An adorable mixed-breed dog who has spent the last 4 years of his life in various Toronto animal shelters has found a new forever home on Vancouver Island.
A happy ending has come for 5-year-old Odie, an Akita-Boxer mix who held the title of longest-running resident of the Toronto Humane Society.
Previously, Odie had two brief adoptions, but neither of his stays lasted long.
Despite being an energetic and sweet boy, Odie’s first adopter simply wasn’t prepared to look after a dog, according to the Toronto Humane Society, and he was returned within a matter of days.
In the second instance, Odie’s new owner found that the Akita-Boxer had mild separation anxiety, and the adopter was unable to give the dog the extra attention he required.
After Odie’s second return, the society says interest for the dog declined, despite the shelter’s many social media campaigns to get him adopted.
One reason for the lack of interest comes from Odie’s growing trepidation around new people.
“He was a wonderful, wonderful, wonderful dog it just took a little longer for him to make friends when people went by his space,” Makyla Beleo, Public Relations Specialist of the Toronto Humane Society told Victoria Buzz.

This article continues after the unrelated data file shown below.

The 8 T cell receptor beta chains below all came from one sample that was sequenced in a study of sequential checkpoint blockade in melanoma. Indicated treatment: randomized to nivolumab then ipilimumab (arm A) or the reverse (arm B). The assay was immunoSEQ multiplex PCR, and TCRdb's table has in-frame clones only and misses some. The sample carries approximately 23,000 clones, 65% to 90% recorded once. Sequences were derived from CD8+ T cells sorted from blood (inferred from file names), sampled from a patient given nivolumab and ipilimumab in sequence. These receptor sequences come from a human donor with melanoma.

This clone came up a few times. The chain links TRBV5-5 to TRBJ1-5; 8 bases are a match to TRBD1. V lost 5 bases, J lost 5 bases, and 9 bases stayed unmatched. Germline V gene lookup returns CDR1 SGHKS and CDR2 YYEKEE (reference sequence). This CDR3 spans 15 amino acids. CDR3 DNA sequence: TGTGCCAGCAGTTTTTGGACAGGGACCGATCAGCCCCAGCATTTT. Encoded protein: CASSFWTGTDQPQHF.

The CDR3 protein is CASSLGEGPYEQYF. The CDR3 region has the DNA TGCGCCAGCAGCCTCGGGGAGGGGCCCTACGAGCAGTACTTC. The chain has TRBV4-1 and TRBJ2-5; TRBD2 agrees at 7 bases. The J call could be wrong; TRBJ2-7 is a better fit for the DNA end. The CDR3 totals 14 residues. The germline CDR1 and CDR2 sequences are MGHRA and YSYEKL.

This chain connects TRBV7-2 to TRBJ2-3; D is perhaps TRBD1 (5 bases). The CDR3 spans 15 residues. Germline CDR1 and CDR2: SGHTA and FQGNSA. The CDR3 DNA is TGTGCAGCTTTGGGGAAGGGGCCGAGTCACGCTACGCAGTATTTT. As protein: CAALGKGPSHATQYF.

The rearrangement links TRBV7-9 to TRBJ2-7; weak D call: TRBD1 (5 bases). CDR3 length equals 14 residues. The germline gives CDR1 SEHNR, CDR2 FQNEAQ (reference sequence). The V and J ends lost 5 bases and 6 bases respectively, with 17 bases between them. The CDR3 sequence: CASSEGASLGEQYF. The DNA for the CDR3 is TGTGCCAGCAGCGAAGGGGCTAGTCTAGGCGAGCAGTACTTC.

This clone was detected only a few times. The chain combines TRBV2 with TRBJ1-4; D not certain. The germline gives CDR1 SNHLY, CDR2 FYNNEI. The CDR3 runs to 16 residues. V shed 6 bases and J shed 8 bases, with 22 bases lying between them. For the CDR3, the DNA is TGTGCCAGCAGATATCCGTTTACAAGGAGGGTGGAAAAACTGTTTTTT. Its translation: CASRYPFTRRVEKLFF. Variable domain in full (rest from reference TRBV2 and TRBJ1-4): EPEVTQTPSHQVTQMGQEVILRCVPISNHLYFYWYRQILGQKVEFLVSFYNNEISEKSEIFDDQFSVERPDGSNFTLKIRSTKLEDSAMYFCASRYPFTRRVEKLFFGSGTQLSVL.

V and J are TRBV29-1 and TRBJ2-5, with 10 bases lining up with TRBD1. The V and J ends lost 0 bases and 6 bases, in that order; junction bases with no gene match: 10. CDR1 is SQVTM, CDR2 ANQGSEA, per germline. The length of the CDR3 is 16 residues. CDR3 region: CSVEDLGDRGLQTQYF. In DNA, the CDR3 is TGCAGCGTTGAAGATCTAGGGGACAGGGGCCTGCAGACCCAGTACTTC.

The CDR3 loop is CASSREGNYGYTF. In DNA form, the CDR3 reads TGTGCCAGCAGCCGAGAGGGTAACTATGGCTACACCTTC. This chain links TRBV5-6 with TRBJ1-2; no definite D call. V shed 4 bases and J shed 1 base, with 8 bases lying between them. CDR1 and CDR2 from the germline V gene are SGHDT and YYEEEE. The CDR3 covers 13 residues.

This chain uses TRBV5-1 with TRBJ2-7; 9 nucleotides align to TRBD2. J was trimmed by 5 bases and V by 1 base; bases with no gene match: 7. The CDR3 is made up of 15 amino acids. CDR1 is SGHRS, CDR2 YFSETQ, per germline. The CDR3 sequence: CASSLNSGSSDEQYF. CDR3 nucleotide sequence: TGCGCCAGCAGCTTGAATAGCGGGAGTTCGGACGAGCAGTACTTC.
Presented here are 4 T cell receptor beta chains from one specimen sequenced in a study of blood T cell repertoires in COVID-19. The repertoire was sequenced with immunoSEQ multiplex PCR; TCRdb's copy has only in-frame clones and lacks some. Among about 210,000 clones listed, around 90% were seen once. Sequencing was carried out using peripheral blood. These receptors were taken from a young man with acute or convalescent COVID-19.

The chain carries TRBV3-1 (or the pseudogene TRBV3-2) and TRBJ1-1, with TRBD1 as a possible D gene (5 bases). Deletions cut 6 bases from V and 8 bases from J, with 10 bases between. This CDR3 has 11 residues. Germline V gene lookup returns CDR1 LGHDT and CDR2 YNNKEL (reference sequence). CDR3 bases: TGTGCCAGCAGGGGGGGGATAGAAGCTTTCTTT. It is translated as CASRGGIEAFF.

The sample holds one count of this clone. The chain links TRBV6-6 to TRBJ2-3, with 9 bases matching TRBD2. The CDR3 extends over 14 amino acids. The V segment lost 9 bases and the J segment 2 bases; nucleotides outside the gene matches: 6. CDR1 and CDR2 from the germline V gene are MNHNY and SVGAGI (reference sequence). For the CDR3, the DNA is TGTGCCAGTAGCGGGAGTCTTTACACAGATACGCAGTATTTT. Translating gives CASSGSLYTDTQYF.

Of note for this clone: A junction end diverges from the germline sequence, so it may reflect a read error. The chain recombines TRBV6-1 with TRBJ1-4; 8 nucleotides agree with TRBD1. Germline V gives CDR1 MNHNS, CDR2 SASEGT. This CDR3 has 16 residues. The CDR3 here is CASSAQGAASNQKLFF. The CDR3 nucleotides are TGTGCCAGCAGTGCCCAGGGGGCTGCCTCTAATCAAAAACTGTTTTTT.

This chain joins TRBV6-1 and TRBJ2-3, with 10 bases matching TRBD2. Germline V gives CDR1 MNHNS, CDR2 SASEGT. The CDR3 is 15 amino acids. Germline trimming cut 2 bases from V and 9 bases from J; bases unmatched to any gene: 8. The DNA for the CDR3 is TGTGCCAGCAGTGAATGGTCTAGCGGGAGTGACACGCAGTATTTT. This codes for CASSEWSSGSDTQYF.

“When [adopters] walk past rows of dogs that are excited and have their tails wagging a dog that is a little shier can be less attractive to adopt,” she said.
While Odie was slow to trust, the humane society said he was energetic and sweet to his close human and dog friends.
Years after his second temporary adoption, a former shelter employee moved to Vancouver Island, but never forgot about Odie.
Knowing that sweet dog came out of his shell once he felt comfortable, the former shelter employee decided to adopt him themselves.
The humane society said that former staff member’s new home on the island was a better fit for taking on a dog than the large metropolis of Toronto.
Odie’s new family then flew to Toronto to pick him up and drive him across the country back to Vancouver Island, snapping pictures of the Great White North along the way.
“It’s important for people to remember that animals that they see in the shelter may not always be presenting themselves in the way that they would in a loving home,” Beleo added.
“And don’t forget that there is a joy in showing an animal – that might be shy or stressed in the shelter – a warm and loving home and to allow that animal to become the best that they can be. It’s a really great experience.”
Odie has certainly found a new loving home with his owners on the island.